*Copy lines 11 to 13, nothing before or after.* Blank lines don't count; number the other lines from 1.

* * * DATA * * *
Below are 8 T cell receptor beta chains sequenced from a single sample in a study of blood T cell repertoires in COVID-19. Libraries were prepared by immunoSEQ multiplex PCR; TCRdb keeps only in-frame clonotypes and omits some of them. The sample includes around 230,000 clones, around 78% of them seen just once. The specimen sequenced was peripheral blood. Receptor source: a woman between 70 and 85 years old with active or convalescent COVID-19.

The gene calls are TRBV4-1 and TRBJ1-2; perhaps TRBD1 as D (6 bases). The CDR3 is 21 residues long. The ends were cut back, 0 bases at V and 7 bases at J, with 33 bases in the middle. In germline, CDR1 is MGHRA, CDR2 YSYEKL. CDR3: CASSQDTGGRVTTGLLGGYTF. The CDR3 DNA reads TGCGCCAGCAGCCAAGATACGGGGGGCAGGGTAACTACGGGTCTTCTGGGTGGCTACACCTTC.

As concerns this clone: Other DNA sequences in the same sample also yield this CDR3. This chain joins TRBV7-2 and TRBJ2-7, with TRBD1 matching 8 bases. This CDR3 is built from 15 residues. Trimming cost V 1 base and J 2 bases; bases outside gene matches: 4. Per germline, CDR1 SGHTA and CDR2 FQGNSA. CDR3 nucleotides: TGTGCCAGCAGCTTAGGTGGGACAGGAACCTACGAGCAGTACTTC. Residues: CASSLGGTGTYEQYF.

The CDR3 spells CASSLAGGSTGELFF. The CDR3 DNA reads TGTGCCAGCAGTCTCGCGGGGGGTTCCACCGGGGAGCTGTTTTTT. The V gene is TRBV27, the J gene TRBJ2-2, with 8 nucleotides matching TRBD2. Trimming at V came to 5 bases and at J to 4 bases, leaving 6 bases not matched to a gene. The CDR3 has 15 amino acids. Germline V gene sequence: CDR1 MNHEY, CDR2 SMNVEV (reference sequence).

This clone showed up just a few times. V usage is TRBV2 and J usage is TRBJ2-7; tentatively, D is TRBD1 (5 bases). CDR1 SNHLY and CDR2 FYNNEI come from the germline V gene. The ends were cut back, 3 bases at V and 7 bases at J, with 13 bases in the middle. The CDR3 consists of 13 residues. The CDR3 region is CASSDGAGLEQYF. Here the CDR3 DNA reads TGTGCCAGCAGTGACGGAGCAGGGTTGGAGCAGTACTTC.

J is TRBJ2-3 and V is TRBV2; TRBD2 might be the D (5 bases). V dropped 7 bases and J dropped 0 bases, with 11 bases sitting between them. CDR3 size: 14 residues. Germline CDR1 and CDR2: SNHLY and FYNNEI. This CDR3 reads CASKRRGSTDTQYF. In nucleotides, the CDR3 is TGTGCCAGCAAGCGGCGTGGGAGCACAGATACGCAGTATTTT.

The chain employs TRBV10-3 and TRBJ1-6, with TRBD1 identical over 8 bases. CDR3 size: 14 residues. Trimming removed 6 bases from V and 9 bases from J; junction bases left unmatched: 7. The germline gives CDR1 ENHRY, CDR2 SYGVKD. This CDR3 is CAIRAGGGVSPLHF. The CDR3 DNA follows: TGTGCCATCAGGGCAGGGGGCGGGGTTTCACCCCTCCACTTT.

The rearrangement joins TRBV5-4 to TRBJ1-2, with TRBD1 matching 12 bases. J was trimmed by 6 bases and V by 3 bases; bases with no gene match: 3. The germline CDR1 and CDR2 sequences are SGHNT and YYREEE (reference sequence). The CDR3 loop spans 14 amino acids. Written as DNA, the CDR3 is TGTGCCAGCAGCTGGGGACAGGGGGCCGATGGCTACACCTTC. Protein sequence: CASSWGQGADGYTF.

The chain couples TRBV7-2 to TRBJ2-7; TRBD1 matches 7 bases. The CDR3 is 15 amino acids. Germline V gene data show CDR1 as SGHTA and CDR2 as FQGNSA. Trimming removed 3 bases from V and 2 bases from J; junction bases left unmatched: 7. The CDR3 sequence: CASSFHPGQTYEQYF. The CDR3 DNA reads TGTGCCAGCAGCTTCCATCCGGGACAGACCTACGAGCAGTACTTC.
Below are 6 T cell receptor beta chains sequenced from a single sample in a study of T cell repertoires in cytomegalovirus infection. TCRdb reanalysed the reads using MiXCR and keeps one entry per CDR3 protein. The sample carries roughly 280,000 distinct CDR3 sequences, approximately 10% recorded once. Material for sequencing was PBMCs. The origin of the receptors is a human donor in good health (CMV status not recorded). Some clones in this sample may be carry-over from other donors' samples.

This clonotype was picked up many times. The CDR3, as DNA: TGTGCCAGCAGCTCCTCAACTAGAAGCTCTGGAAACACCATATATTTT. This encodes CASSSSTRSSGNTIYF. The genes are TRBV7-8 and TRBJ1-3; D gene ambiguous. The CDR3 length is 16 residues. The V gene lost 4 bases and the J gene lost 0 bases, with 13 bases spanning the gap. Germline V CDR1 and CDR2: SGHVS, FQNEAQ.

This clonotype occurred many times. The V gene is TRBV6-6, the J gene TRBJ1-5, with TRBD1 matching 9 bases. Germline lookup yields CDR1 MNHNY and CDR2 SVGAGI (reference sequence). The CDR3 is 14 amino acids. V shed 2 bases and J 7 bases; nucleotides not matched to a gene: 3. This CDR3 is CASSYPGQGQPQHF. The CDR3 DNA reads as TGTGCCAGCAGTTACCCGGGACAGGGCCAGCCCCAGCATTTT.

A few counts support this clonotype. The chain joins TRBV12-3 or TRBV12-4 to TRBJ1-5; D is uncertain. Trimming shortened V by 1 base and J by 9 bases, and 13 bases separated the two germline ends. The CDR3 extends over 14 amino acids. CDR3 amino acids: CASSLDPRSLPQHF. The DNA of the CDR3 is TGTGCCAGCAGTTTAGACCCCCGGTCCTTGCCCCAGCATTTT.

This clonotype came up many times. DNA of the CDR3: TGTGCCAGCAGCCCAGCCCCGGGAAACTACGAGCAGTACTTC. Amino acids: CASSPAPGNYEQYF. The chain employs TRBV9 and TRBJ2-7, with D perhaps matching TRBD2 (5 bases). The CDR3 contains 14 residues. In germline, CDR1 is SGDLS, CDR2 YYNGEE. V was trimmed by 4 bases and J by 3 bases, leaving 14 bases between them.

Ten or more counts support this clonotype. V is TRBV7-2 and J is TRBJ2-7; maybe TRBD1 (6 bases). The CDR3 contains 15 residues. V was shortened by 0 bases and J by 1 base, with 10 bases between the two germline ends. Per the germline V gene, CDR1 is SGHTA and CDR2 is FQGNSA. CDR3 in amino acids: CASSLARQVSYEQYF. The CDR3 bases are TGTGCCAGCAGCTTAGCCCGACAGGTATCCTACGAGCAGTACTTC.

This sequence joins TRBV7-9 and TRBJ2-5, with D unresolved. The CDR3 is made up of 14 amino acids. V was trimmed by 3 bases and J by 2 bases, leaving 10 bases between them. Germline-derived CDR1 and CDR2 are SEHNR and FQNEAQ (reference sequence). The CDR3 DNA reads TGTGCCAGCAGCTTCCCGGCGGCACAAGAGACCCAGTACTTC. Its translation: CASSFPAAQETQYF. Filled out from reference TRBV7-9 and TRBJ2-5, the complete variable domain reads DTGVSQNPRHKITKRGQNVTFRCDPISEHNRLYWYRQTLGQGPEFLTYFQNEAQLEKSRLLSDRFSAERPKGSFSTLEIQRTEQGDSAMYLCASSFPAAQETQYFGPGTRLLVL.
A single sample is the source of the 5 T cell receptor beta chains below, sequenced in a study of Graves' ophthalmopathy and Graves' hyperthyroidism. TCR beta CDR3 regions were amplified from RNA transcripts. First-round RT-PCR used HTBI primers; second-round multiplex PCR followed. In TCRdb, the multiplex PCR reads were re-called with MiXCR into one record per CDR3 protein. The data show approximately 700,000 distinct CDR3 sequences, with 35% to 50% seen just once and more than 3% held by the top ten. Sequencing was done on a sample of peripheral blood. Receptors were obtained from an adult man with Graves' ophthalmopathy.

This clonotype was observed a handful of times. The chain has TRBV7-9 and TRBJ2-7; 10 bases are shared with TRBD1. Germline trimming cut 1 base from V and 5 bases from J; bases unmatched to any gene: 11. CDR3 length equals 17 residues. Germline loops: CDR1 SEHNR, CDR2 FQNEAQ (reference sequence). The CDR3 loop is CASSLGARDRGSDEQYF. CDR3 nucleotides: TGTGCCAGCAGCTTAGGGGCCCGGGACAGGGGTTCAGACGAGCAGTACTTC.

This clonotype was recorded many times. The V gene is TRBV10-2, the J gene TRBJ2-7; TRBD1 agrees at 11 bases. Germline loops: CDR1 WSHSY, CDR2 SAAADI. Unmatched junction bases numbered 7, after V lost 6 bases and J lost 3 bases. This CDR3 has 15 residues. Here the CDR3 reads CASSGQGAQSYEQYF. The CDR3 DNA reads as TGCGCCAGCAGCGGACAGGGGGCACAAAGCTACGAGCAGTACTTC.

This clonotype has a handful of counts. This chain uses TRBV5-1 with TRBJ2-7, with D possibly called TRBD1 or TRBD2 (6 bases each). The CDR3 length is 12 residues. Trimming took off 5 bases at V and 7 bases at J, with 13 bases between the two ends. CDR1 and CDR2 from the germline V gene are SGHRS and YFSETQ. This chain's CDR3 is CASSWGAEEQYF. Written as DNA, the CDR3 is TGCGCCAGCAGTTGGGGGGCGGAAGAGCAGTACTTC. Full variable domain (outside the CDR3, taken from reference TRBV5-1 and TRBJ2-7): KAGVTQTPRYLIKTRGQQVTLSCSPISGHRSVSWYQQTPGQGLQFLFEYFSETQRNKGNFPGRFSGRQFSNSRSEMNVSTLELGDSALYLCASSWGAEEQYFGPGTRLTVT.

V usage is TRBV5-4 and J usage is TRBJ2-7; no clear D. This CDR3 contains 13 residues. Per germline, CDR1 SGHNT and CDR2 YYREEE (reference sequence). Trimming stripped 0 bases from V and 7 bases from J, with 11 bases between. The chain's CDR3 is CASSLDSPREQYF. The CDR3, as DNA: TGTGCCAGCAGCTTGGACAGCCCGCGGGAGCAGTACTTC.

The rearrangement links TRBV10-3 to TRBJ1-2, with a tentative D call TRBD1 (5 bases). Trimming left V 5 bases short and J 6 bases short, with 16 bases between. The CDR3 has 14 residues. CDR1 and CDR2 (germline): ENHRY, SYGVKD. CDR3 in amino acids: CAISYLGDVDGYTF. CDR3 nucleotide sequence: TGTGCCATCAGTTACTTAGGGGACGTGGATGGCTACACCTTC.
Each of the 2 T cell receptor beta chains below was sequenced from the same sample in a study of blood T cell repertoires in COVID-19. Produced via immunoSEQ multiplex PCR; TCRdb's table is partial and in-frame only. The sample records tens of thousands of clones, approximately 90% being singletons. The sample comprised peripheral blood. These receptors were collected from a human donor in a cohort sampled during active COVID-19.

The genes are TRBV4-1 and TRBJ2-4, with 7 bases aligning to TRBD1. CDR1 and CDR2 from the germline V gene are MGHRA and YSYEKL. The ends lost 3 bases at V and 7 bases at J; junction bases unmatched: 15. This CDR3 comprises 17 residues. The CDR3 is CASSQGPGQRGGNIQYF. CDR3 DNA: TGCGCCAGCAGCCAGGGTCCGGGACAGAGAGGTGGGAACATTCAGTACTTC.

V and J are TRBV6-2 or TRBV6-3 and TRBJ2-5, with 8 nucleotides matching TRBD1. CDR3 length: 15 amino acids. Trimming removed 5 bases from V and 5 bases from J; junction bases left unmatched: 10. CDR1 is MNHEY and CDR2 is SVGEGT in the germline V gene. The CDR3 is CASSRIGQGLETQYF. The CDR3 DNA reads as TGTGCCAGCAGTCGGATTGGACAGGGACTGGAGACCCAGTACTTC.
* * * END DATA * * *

This clonotype was picked up many times. The CDR3, as DNA: TGTGCCAGCAGCTCCTCAACTAGAAGCTCTGGAAACACCATATATTTT. This encodes CASSSSTRSSGNTIYF. The genes are TRBV7-8 and TRBJ1-3; D gene ambiguous. The CDR3 length is 16 residues. The V gene lost 4 bases and the J gene lost 0 bases, with 13 bases spanning the gap. Germline V CDR1 and CDR2: SGHVS, FQNEAQ.

This clonotype occurred many times. The V gene is TRBV6-6, the J gene TRBJ1-5, with TRBD1 matching 9 bases. Germline lookup yields CDR1 MNHNY and CDR2 SVGAGI (reference sequence). The CDR3 is 14 amino acids. V shed 2 bases and J 7 bases; nucleotides not matched to a gene: 3. This CDR3 is CASSYPGQGQPQHF. The CDR3 DNA reads as TGTGCCAGCAGTTACCCGGGACAGGGCCAGCCCCAGCATTTT.

A few counts support this clonotype. The chain joins TRBV12-3 or TRBV12-4 to TRBJ1-5; D is uncertain. Trimming shortened V by 1 base and J by 9 bases, and 13 bases separated the two germline ends. The CDR3 extends over 14 amino acids. CDR3 amino acids: CASSLDPRSLPQHF. The DNA of the CDR3 is TGTGCCAGCAGTTTAGACCCCCGGTCCTTGCCCCAGCATTTT.